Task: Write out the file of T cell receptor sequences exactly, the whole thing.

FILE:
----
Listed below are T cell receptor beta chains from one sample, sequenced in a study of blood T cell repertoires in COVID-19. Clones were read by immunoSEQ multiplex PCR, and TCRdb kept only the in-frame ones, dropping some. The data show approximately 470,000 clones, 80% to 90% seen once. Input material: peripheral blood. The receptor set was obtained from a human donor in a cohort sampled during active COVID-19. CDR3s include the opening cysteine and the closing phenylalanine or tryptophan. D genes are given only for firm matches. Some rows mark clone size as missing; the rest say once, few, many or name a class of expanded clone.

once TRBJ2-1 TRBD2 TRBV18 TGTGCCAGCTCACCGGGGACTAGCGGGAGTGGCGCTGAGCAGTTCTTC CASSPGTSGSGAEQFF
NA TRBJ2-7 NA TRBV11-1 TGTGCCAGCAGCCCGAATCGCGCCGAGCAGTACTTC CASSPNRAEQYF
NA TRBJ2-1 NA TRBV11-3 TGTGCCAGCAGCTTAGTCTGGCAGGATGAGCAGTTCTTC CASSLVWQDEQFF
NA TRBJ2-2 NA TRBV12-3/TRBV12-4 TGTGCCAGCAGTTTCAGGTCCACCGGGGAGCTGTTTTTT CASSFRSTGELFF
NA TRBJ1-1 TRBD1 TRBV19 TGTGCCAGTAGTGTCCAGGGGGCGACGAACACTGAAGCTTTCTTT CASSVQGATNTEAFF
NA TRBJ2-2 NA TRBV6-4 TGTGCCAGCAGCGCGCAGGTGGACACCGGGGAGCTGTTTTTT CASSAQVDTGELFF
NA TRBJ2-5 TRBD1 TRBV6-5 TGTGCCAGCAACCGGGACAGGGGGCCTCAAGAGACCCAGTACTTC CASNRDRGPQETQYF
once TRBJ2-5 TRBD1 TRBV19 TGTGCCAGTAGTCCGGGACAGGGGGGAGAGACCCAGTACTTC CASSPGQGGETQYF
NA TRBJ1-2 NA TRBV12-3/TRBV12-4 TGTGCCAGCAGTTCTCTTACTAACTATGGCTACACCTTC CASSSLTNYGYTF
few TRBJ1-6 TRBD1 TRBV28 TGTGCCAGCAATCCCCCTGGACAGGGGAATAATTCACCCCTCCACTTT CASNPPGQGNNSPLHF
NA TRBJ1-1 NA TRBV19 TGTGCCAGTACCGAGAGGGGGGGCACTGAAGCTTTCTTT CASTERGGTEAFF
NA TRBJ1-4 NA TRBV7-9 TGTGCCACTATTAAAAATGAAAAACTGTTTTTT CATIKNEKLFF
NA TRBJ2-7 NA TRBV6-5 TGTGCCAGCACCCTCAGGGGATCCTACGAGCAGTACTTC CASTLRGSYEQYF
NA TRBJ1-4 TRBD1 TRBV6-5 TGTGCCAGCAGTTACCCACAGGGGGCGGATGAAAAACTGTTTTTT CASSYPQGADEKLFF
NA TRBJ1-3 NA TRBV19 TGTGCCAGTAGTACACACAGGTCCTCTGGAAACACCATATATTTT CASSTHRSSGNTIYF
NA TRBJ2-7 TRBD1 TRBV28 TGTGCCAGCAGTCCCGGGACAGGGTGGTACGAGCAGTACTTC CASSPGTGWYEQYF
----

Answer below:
Listed below are T cell receptor beta chains from one sample, sequenced in a study of blood T cell repertoires in COVID-19. Clones were read by immunoSEQ multiplex PCR, and TCRdb kept only the in-frame ones, dropping some. The data show approximately 470,000 clones, 80% to 90% seen once. Input material: peripheral blood. The receptor set was obtained from a human donor in a cohort sampled during active COVID-19. CDR3s include the opening cysteine and the closing phenylalanine or tryptophan. D genes are given only for firm matches. Some rows mark clone size as missing; the rest say once, few, many or name a class of expanded clone.

once TRBJ2-1 TRBD2 TRBV18 TGTGCCAGCTCACCGGGGACTAGCGGGAGTGGCGCTGAGCAGTTCTTC CASSPGTSGSGAEQFF
NA TRBJ2-7 NA TRBV11-1 TGTGCCAGCAGCCCGAATCGCGCCGAGCAGTACTTC CASSPNRAEQYF
NA TRBJ2-1 NA TRBV11-3 TGTGCCAGCAGCTTAGTCTGGCAGGATGAGCAGTTCTTC CASSLVWQDEQFF
NA TRBJ2-2 NA TRBV12-3/TRBV12-4 TGTGCCAGCAGTTTCAGGTCCACCGGGGAGCTGTTTTTT CASSFRSTGELFF
NA TRBJ1-1 TRBD1 TRBV19 TGTGCCAGTAGTGTCCAGGGGGCGACGAACACTGAAGCTTTCTTT CASSVQGATNTEAFF
NA TRBJ2-2 NA TRBV6-4 TGTGCCAGCAGCGCGCAGGTGGACACCGGGGAGCTGTTTTTT CASSAQVDTGELFF
NA TRBJ2-5 TRBD1 TRBV6-5 TGTGCCAGCAACCGGGACAGGGGGCCTCAAGAGACCCAGTACTTC CASNRDRGPQETQYF
once TRBJ2-5 TRBD1 TRBV19 TGTGCCAGTAGTCCGGGACAGGGGGGAGAGACCCAGTACTTC CASSPGQGGETQYF
NA TRBJ1-2 NA TRBV12-3/TRBV12-4 TGTGCCAGCAGTTCTCTTACTAACTATGGCTACACCTTC CASSSLTNYGYTF
few TRBJ1-6 TRBD1 TRBV28 TGTGCCAGCAATCCCCCTGGACAGGGGAATAATTCACCCCTCCACTTT CASNPPGQGNNSPLHF
NA TRBJ1-1 NA TRBV19 TGTGCCAGTACCGAGAGGGGGGGCACTGAAGCTTTCTTT CASTERGGTEAFF
NA TRBJ1-4 NA TRBV7-9 TGTGCCACTATTAAAAATGAAAAACTGTTTTTT CATIKNEKLFF
NA TRBJ2-7 NA TRBV6-5 TGTGCCAGCACCCTCAGGGGATCCTACGAGCAGTACTTC CASTLRGSYEQYF
NA TRBJ1-4 TRBD1 TRBV6-5 TGTGCCAGCAGTTACCCACAGGGGGCGGATGAAAAACTGTTTTTT CASSYPQGADEKLFF
NA TRBJ1-3 NA TRBV19 TGTGCCAGTAGTACACACAGGTCCTCTGGAAACACCATATATTTT CASSTHRSSGNTIYF
NA TRBJ2-7 TRBD1 TRBV28 TGTGCCAGCAGTCCCGGGACAGGGTGGTACGAGCAGTACTTC CASSPGTGWYEQYF